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The top ten Italian words that just don't translate into English

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The top ten Italian words that just don't translate into English
Some italian words can leave English speakers scratching their heads. Photo: Depositphotos

You may not be able to translate these Italian words, but you'll be glad you know what they mean.


Every language contains certain words or phrases that can’t be comfortably translated, and Italian is no exception.

READ ALSO: 10 of the most common Italian translation fails

You’ll come across some of them in everyday speech, while others are a bit more unusual. Here are just ten of our favourite 'untranslatable' Italian words.



This tricky word has many different meanings that don't always directly translate. Typically, it’s translated as “even if”, “maybe” or “probably” in a sentence.

As an exclamation, magari is an expression of a strong desire. For example, if someone asks if you’d like a free trip to Italy, you could say 'magari!'.

Although there’s no exact equivalent in English, in this context it means: “If only!”


The next time you feel the need for a nap after indulging in a hearty Italian lunch, blame abbiocco, the drowsiness that follows eating a big meal.

Less dramatic than “food coma”, it's a gentle word that evokes lazing around in the shade on a sunny afternoon.


Speaking of lazing around, that may be a close translation for this beautiful verb.

Coming from the word meriggio (noon), it means to rest at noon in a shady spot. Perhaps the most famous use of this word can be found in 'Meriggiare pallido e assorto', a poem by the 20th-century poet Eugenio Montale.


You could translate the preposition addosso as “upon” or “on top of”, but this little word is packed with so much meaning that nothing in the English language can quite do it justice.


You may have heard the phrase 'Non me ne frega' uttered in Italy, meaning “I don’t give a damn!”

Italian also has menefreghismo, a noun based on the verb fregare, which used to describe this way of thinking.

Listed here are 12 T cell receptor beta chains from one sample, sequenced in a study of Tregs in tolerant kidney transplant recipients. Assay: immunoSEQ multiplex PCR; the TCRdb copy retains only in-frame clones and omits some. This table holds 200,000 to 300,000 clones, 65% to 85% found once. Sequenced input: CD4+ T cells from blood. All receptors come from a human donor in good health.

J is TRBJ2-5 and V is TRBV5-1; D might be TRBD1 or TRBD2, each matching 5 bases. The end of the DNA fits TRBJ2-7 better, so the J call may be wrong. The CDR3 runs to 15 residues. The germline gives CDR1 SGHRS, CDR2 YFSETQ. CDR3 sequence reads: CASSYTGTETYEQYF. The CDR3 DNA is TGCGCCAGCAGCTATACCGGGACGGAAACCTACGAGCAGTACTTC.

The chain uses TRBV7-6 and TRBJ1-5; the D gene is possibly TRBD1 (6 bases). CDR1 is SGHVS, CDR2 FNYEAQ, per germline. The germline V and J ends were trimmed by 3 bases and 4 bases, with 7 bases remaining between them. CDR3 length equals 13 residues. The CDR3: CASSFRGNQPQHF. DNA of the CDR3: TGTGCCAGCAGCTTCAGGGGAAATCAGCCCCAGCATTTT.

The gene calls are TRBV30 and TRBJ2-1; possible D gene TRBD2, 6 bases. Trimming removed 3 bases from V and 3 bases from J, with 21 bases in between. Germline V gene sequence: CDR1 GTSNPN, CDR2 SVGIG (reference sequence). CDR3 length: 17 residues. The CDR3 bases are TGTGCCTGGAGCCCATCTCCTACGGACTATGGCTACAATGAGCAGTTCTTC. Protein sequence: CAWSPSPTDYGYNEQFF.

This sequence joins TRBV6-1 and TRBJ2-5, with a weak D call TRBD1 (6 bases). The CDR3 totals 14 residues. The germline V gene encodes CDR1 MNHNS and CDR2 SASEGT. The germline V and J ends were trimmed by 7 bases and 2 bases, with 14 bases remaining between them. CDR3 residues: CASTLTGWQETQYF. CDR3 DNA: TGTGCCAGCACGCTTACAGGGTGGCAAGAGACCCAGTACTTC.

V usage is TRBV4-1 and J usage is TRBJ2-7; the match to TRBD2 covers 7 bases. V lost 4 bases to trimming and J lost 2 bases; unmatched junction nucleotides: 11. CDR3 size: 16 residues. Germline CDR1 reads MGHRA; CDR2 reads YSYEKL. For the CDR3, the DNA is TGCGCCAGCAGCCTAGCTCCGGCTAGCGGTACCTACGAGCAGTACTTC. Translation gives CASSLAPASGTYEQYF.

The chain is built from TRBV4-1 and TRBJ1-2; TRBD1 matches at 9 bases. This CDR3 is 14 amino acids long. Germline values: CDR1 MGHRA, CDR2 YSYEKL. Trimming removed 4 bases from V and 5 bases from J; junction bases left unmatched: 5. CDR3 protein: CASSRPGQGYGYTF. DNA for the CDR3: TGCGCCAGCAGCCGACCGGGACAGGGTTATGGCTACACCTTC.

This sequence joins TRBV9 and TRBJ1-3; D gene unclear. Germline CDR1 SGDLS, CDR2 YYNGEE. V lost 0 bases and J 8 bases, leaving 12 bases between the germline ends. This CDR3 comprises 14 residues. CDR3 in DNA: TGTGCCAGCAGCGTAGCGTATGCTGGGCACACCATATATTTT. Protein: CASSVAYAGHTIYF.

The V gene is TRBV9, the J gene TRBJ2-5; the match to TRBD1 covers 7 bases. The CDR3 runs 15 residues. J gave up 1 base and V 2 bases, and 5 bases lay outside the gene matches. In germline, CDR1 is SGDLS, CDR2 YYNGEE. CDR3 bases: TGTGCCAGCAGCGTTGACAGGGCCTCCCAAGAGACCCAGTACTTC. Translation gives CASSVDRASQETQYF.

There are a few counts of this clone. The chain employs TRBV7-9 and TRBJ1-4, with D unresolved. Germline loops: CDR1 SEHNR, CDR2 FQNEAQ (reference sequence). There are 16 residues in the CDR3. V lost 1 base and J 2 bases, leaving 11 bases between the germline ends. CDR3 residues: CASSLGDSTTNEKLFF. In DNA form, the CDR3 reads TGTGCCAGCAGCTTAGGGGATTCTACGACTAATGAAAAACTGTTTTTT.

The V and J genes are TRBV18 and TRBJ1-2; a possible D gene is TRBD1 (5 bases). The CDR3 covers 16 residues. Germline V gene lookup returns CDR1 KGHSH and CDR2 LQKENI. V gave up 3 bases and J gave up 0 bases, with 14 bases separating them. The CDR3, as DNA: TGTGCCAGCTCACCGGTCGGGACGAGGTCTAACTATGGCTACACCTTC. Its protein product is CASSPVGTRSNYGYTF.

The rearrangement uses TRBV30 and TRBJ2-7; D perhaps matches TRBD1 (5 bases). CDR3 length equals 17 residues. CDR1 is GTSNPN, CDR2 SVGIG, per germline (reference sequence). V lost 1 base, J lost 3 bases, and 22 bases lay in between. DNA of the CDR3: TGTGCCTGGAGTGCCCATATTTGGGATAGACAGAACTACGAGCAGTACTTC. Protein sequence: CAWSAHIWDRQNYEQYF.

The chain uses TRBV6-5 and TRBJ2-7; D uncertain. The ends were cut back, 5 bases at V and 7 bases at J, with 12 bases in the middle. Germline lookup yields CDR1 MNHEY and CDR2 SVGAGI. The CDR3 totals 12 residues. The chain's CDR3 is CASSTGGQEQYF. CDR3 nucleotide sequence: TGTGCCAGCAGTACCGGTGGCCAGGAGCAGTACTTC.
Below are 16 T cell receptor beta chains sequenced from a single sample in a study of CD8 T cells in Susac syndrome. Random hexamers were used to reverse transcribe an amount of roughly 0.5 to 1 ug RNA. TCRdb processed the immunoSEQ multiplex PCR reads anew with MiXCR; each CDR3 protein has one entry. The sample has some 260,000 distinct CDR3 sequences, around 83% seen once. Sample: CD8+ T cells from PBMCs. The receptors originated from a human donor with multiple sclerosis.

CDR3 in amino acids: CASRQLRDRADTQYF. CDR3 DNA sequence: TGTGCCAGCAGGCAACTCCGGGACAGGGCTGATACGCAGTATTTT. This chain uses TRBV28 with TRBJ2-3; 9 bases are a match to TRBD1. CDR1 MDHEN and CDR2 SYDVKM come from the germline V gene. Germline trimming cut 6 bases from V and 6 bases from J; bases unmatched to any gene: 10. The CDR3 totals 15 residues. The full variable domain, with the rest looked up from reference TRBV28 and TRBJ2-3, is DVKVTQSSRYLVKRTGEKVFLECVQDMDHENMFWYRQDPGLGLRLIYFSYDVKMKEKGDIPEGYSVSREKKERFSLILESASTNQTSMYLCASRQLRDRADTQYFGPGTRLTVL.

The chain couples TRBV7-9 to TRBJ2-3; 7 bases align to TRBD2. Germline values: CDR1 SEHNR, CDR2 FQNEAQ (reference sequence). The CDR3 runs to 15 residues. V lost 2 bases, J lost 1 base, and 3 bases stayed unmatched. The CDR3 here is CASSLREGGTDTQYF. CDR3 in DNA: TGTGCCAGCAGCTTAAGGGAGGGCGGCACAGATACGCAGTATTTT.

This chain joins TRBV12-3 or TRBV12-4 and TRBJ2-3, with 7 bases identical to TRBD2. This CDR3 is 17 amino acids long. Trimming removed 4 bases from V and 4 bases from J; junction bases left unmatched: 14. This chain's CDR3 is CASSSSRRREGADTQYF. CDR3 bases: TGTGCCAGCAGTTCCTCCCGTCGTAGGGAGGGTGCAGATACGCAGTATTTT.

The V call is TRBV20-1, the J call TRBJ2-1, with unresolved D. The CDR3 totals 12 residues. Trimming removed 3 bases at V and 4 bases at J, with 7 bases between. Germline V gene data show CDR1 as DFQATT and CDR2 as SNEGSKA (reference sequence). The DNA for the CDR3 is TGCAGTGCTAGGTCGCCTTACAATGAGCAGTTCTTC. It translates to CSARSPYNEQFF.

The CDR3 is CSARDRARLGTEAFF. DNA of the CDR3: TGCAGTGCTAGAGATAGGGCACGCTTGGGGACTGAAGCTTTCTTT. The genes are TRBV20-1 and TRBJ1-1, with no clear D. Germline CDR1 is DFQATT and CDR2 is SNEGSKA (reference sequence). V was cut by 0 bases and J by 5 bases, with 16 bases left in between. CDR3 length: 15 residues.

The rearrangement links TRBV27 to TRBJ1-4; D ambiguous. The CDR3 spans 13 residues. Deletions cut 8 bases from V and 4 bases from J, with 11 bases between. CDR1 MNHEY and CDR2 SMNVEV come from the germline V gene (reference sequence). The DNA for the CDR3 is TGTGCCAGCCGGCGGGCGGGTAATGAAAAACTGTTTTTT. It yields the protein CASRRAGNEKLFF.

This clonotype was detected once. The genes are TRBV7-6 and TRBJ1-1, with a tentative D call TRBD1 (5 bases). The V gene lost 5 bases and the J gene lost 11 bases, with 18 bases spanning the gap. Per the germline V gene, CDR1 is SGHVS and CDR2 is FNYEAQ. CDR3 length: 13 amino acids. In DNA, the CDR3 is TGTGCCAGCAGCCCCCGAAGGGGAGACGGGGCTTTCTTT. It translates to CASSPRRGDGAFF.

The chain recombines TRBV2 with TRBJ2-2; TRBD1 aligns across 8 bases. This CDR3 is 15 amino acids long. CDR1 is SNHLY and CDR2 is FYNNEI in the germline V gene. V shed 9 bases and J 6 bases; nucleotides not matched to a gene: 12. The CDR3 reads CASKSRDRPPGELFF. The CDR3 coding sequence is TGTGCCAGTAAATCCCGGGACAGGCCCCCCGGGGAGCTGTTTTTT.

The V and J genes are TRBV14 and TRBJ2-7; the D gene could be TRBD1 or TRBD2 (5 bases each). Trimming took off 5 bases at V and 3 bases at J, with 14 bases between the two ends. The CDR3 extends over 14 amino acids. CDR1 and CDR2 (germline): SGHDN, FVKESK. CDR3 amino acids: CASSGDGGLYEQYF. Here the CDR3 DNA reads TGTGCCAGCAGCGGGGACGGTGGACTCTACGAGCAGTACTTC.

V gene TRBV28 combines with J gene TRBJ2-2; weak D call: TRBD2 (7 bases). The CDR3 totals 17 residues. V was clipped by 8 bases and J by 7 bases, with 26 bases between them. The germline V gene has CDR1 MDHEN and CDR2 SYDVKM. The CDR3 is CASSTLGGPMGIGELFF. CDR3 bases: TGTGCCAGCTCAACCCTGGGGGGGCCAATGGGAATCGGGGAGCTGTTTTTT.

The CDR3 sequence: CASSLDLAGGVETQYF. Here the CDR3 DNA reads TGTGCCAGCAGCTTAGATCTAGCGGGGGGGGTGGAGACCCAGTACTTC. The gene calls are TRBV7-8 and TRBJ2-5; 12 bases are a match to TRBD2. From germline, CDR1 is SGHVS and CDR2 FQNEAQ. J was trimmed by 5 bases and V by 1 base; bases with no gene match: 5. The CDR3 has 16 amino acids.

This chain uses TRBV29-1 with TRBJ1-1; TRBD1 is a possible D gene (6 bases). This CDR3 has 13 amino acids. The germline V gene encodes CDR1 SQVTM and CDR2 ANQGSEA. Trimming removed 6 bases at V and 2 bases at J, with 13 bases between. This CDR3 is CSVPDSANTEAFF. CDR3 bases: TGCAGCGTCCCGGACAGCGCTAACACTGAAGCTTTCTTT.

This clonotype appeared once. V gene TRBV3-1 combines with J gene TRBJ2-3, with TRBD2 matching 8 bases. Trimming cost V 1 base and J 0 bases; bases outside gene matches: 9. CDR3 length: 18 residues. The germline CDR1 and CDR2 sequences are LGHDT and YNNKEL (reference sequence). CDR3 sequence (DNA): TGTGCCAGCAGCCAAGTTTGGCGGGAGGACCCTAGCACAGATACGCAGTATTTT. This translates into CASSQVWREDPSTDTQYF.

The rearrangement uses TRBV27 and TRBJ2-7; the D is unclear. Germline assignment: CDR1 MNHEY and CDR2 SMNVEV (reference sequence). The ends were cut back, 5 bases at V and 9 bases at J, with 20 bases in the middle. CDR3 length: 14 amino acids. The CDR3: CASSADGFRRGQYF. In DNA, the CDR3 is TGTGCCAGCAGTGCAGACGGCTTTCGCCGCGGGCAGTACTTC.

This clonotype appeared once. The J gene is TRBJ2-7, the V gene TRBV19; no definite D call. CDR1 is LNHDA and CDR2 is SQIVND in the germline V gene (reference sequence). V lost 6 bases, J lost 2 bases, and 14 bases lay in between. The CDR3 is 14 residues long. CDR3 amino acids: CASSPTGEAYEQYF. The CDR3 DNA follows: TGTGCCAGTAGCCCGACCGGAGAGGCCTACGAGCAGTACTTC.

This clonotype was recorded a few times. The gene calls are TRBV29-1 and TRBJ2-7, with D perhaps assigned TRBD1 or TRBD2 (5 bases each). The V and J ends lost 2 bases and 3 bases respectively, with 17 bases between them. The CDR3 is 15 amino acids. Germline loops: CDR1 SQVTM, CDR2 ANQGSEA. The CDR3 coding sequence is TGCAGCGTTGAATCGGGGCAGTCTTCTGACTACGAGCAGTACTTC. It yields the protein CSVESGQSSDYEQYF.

As a pejorative, qualunque can be translated as “whatever”, to indicate indifference. The noun qualunquismo means an attitude of distrust, scepticism and apathy, or “whateverism”.


This word is not simply a word, but a very Italian way of communicating. Sottointeso is made up of the Italian words sotto (under) and inteso (intended), and you could say this word is used to talk about the meaning beneath a message.

In Italy, it's common (and even desirable) to use a manner of speaking or writing in which you cloak your message in layers of meaning - or in hundreds of unnecessary words. As we don't have an exact word for this concept in English, the Italian word is occasionally borrowed to describe it.


Do you suffer from the winter blues? This word is for you.

It's not always found in the Italian dictionary, and spellings vary - but in some parts of Italy you'll hear meteopatico being used in conversational Italian to describe a person who wants to hide under the bedcovers until spring.


One of those untranslatable words that is uniquely Italian, and also fun to say.  Essentially, sprezzatura is the art of doing something extremely well without showing that it took any effort.


The word to describe the aperitivo (a pre-dinner drink with snacks) that's so abundant it replaces dinner itself.

A concept that's especially popular among students, apericena buffets are in increasingly popular option for a cheap, casual dinner and a drink or two. And it's definitely not the same thing as happy hour.

We couldn't list every untranslatable Italian word, but there are plenty more curious words and phrases to discover here. Please leave a comment below to let us know about your favourites.


Comments (2)

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Anonymous 2020/11/21 11:44
Love this! May I add magari = I wish; meriggiare = such a lovely word: Montale's poem is one of my favourites; adosso = too near; meteopatico = weather sensitive; I never use sprezzatura - will do so from now on! Apericena (horrible word) for when you know you should be offering a supper, but can't be bothered, so you put everything in fridge on the table with a couple of candles. Fun article. Thanks
Anonymous 2020/10/17 14:19
Enjoyed this article a lot and just discovered by two new favourite words - abbiocco and meriggiare:)

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